Friday, March 27, 2015

Sing-a-long with First Aid Kit

The soundtrack for 1968 doesn't have an equal that comes easily to mind.  I, whose adventures seem to have been always inadvertent rather than intentional, spent a part of that iconic year in Washington, D.C., a volunteer typist for what they called then "the New Left" and, additionally, employed by the Washington Post.  I did find and sign on for the underground press gig.  Adventure would describe it.  I wish, though, that I could claim a fearless nature and pioneering spirit, both growing stronger with age.  Alas, it is not so.  I did not go off to search for America but find, especially as sung by the sisters of First Aid kit, the song brings me to tears.  Whether it is the tsunami of memories from that year, my roommate and I driving to find the rural crossing where we watched the train carrying Bobby Kennedy's body back to D.C. or the National Guard camped at the end of Church Street after Dr. King's assassination, or the immediate wondering, so many decades later, if today's 22 or 23-year-olds feel the song as I and my contemporaries still do.

"America" is from Simon and Garfunkle's album, BOOKENDS.  Even though we listened to the same music in each others' apartments or funky row house co-op, everyone with a record player owned the same albums.  My life was too transient for that, yet radio was what we thought radio would always be, nothing but our favorite music.  Otis Redding, "Scarborough Fair," Dylan and more Dylan and the Doors.  I think I've officially become part of a dwindling generation that knows its own ghost-filled past better than it knows the present.  There is a place for us in those long-ago rooms.  It is not nostalgia but another reality.  First Aid Kit sings it as though they'd been there, too.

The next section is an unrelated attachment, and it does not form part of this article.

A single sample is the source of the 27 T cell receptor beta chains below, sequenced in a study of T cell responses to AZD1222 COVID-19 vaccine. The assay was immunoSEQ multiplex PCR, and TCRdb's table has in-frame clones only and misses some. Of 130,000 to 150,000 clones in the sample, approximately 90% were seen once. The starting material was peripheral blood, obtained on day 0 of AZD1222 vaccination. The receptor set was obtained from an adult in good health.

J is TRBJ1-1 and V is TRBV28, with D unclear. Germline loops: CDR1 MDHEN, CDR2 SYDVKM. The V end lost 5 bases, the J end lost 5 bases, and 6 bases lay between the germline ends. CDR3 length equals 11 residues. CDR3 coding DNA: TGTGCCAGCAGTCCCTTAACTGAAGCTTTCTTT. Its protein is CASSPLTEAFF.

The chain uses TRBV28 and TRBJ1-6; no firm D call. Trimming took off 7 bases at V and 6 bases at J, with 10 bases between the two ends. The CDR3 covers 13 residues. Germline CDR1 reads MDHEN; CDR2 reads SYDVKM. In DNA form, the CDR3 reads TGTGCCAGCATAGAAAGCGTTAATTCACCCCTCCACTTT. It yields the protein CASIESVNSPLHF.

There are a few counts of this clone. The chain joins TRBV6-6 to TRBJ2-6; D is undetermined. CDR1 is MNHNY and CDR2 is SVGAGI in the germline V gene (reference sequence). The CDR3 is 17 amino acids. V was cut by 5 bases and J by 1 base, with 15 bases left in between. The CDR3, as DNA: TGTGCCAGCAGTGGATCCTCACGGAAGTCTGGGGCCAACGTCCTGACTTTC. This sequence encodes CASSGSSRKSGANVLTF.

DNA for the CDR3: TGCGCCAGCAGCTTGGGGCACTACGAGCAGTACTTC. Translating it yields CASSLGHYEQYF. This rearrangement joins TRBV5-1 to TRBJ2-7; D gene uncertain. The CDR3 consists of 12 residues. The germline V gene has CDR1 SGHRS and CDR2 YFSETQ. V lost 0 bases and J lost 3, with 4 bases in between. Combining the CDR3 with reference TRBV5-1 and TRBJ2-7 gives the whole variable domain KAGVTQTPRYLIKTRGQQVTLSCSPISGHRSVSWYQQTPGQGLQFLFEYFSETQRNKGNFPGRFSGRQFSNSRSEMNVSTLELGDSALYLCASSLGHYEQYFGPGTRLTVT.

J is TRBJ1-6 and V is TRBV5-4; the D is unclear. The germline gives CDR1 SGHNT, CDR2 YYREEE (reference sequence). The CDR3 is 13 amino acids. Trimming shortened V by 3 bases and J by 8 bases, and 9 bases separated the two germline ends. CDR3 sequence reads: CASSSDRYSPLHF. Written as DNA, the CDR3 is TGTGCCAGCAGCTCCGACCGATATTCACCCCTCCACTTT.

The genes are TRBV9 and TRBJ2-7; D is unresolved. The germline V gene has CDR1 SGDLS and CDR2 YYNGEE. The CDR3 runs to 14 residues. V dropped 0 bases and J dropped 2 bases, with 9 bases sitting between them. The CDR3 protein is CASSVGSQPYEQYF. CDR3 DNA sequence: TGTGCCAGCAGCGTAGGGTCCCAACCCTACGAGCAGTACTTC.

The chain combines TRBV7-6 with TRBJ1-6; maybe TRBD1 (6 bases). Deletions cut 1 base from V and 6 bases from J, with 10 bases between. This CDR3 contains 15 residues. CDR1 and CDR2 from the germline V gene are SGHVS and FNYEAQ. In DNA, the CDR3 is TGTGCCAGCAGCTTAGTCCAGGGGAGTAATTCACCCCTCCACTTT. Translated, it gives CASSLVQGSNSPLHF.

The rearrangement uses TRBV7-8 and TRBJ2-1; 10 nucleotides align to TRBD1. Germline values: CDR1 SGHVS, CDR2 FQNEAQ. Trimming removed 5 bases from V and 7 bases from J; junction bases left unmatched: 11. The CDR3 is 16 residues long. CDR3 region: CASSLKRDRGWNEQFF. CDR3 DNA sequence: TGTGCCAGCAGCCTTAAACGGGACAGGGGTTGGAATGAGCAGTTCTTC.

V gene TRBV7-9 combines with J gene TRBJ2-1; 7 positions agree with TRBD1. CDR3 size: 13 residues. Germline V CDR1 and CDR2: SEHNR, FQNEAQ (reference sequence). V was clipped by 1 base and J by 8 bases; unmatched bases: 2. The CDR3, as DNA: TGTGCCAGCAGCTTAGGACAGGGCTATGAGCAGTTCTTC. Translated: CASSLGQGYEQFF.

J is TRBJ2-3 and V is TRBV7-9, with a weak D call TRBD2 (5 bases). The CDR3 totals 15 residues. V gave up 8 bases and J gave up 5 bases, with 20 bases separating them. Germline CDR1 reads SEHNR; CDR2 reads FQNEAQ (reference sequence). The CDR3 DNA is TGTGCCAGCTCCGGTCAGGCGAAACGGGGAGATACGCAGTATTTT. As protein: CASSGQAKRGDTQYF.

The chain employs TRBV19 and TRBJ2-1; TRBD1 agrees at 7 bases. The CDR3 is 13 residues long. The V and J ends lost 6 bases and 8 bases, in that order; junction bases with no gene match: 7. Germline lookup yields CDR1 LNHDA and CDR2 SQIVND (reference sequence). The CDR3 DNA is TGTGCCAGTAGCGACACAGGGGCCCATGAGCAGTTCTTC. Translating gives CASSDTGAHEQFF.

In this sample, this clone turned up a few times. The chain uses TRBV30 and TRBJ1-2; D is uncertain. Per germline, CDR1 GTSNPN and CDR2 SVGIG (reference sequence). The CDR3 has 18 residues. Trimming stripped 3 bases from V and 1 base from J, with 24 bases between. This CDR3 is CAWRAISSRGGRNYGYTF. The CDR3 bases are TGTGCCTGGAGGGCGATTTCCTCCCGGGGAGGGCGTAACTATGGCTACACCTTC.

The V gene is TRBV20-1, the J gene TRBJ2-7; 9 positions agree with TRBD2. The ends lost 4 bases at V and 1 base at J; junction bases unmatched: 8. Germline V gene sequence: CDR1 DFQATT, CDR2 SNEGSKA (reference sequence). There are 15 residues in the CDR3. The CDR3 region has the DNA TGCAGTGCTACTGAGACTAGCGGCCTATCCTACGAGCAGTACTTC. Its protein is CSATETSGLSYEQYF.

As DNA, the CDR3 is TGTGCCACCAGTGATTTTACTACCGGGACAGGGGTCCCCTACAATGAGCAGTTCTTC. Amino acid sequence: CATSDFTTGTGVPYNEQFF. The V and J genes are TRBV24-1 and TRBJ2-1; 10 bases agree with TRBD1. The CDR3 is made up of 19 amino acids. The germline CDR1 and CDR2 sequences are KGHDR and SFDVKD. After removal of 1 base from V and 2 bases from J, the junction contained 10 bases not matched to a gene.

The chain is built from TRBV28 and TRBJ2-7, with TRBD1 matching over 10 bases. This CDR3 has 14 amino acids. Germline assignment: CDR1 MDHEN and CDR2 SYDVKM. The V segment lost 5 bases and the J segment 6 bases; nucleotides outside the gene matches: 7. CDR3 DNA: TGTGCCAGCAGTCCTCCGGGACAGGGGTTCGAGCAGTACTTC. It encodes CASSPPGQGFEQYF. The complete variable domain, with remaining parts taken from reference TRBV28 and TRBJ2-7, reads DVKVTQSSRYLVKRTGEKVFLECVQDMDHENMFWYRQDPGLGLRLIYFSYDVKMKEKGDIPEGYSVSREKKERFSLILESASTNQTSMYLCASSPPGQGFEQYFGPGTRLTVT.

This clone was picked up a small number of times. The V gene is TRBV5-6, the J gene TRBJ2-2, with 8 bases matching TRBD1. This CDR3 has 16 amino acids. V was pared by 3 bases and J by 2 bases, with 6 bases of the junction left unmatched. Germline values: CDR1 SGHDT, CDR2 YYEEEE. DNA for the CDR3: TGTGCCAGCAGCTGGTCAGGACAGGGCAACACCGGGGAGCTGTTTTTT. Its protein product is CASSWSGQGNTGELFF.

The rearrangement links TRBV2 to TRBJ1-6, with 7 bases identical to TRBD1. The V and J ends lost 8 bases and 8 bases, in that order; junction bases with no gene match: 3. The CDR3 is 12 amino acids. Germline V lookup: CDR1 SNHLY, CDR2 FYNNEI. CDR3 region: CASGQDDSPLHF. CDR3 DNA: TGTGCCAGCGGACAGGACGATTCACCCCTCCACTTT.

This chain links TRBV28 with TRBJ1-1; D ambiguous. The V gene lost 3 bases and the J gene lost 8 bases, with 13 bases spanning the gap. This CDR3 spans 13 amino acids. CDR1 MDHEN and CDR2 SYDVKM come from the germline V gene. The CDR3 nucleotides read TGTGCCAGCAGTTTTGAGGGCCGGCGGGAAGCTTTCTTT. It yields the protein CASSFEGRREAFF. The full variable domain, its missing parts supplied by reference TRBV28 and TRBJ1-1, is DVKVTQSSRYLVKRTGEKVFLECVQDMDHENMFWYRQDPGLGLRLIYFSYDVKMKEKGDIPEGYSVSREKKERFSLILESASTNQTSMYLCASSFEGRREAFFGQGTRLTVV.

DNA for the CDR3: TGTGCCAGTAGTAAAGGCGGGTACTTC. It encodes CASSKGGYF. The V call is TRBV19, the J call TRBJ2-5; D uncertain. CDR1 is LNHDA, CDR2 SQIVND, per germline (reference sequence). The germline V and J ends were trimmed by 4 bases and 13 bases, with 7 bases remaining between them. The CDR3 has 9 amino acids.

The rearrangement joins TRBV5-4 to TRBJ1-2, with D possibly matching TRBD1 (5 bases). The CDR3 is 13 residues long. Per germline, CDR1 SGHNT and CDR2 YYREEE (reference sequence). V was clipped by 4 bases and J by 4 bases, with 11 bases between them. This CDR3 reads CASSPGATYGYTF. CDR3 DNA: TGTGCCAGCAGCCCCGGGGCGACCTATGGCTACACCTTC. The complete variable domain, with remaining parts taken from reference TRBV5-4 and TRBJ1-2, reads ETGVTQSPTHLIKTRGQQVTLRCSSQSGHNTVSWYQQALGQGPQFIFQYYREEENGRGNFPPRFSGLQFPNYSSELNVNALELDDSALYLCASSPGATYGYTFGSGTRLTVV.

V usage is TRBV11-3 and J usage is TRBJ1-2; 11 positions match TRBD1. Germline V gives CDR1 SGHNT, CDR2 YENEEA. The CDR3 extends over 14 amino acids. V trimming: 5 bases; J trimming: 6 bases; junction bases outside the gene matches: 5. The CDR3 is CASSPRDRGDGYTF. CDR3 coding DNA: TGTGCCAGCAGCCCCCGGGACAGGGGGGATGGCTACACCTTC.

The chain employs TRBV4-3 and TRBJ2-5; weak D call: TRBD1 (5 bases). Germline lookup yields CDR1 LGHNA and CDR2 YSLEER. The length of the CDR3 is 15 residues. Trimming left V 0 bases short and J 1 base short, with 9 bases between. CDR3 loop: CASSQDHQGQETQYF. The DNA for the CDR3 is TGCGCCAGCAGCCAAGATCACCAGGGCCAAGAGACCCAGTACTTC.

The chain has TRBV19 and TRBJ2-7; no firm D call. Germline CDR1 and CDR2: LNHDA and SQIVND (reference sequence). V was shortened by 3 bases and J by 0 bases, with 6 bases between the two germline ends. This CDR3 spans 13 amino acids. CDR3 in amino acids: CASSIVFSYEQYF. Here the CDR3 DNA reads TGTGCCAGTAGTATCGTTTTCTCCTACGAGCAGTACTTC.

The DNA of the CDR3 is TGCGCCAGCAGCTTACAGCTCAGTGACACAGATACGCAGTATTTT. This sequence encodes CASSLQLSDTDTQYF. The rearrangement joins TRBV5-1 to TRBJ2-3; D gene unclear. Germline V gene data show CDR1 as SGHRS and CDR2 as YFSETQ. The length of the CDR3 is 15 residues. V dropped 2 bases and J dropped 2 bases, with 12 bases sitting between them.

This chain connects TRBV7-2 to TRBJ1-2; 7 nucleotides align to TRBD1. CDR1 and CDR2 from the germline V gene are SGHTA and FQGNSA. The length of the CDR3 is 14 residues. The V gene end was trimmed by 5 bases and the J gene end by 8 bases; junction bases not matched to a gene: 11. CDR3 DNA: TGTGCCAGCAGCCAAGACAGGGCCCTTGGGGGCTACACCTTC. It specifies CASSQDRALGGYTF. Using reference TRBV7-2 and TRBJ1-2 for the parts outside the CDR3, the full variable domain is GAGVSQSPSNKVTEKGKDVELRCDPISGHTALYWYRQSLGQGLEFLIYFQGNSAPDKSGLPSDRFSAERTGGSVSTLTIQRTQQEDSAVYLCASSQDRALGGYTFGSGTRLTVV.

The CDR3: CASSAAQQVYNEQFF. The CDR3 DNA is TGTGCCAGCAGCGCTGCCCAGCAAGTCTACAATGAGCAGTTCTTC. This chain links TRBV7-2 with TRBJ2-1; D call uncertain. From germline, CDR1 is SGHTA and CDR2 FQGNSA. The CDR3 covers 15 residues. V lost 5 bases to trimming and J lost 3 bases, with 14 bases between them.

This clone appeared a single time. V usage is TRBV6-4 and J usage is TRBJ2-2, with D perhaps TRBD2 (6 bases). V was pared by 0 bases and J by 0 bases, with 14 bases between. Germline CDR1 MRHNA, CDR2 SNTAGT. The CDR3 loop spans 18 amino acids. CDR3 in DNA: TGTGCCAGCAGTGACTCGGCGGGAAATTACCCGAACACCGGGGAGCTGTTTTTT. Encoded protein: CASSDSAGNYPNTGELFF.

Elizabeth said...

Oh, how fantastic. I love this band, too -- have been listening to them, of late. Thank you for posting this particular song which I haven't heard and for your words. I loved this: "I think I've officially become part of a dwindling generation that knows its own ghost-filled past better than it knows the present." Although I am perhaps nearly a decade "younger" than the music of which you speak, it formed me as a college student when I "discovered" it. I think there's hope in its eternality, though. I have to think so --

I was trying to explain to my son the other day why music today is "over-produced." It was a hard conversation!

Marylinn Kelly said...

Elizabeth - Thank you. I intend to listen to more of First Aid Kit's music. They bring out every haunting, yearning note of this song, don't they? The foot-in-both-worlds feeling of knowing it is now, yet being there in another time and place, through the prompt of music or fragrance. Watching the final episodes of TREME recently, I was happy to be able to identify from the first notes the music of Sidney Bechet, which my mother loved and I grew up hearing. There is hope in the eternality of things. Would we cling to them as fiercely if today didn't feel so collectively lost? I imagine a future session with your son, compare and contrast. Which is why I especially love finding contemporary musicians whose work I can embrace. xo